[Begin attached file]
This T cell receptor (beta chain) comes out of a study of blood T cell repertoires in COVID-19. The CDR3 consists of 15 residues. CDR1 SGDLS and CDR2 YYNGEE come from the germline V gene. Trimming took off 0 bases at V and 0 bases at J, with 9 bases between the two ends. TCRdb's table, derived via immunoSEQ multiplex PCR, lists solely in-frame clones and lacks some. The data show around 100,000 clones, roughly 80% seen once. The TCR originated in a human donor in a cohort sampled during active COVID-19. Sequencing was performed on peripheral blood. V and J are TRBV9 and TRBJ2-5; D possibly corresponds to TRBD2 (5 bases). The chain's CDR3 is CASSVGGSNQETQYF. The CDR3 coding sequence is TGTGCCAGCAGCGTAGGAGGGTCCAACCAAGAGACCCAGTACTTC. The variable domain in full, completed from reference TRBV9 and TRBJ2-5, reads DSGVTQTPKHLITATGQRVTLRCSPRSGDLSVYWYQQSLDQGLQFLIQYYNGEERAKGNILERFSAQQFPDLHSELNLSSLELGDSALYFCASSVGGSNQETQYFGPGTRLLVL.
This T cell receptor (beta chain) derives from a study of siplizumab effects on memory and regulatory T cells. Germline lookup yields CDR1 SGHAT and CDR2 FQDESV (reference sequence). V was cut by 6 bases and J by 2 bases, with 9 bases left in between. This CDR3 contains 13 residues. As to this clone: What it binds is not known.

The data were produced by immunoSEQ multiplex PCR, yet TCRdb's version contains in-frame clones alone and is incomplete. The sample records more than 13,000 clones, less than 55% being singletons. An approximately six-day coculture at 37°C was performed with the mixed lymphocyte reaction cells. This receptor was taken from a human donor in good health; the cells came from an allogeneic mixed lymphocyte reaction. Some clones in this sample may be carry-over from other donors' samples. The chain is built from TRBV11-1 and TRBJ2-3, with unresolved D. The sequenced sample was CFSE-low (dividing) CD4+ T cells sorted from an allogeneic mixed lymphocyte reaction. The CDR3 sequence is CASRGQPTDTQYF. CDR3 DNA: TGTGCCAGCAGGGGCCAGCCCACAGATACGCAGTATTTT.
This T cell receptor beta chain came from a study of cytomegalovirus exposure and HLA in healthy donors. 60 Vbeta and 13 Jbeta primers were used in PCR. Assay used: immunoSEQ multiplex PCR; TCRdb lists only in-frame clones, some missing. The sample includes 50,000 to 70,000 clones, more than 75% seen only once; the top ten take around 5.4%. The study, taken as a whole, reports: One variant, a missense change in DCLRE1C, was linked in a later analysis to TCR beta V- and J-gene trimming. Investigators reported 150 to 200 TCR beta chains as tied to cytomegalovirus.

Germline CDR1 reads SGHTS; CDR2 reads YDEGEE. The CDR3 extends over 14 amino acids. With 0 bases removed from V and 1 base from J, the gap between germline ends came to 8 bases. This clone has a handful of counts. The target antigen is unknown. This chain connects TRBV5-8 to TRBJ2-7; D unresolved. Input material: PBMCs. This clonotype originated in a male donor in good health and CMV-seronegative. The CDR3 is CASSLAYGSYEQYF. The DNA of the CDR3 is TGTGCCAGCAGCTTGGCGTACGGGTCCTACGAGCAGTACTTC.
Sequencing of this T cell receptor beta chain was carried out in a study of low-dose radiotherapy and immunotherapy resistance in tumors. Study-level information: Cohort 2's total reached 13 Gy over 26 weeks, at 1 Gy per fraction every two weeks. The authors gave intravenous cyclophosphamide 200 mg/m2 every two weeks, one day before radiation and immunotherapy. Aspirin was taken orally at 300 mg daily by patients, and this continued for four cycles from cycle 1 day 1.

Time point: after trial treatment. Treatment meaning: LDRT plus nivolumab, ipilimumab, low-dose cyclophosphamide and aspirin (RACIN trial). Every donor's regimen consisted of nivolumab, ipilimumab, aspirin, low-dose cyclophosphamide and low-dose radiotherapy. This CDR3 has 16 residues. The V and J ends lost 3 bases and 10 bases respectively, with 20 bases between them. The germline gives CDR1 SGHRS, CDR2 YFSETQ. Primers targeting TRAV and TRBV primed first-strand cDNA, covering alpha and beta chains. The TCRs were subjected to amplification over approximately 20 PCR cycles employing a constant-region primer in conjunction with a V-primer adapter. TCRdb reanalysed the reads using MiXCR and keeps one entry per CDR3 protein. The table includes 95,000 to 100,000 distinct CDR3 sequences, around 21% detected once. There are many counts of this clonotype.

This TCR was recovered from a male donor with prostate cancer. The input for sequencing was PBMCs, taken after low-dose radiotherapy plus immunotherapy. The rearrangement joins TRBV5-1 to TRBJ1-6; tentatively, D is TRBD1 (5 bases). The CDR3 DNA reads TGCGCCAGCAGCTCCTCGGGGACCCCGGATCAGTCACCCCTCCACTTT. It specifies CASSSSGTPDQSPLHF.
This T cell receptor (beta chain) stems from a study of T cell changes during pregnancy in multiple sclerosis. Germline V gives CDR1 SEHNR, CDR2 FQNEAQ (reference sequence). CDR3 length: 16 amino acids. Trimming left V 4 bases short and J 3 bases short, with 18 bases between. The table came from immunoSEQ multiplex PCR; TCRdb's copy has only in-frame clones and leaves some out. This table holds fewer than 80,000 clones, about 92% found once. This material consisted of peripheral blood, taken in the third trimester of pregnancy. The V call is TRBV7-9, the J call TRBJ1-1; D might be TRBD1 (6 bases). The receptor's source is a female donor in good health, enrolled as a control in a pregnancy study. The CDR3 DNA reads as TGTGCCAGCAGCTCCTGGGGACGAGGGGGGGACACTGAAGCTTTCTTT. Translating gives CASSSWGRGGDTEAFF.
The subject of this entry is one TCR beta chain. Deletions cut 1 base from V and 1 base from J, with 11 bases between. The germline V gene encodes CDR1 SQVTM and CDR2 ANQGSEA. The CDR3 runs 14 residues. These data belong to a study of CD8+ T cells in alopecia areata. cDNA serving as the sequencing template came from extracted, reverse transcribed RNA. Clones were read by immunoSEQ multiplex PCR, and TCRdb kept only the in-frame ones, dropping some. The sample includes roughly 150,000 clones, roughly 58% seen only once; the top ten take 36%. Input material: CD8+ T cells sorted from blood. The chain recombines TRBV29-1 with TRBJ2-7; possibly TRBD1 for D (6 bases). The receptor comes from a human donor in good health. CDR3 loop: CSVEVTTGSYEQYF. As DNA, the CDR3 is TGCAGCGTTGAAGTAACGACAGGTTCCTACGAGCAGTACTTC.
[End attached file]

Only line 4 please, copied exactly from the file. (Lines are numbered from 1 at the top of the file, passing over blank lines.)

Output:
This T cell receptor beta chain came from a study of cytomegalovirus exposure and HLA in healthy donors. 60 Vbeta and 13 Jbeta primers were used in PCR. Assay used: immunoSEQ multiplex PCR; TCRdb lists only in-frame clones, some missing. The sample includes 50,000 to 70,000 clones, more than 75% seen only once; the top ten take around 5.4%. The study, taken as a whole, reports: One variant, a missense change in DCLRE1C, was linked in a later analysis to TCR beta V- and J-gene trimming. Investigators reported 150 to 200 TCR beta chains as tied to cytomegalovirus.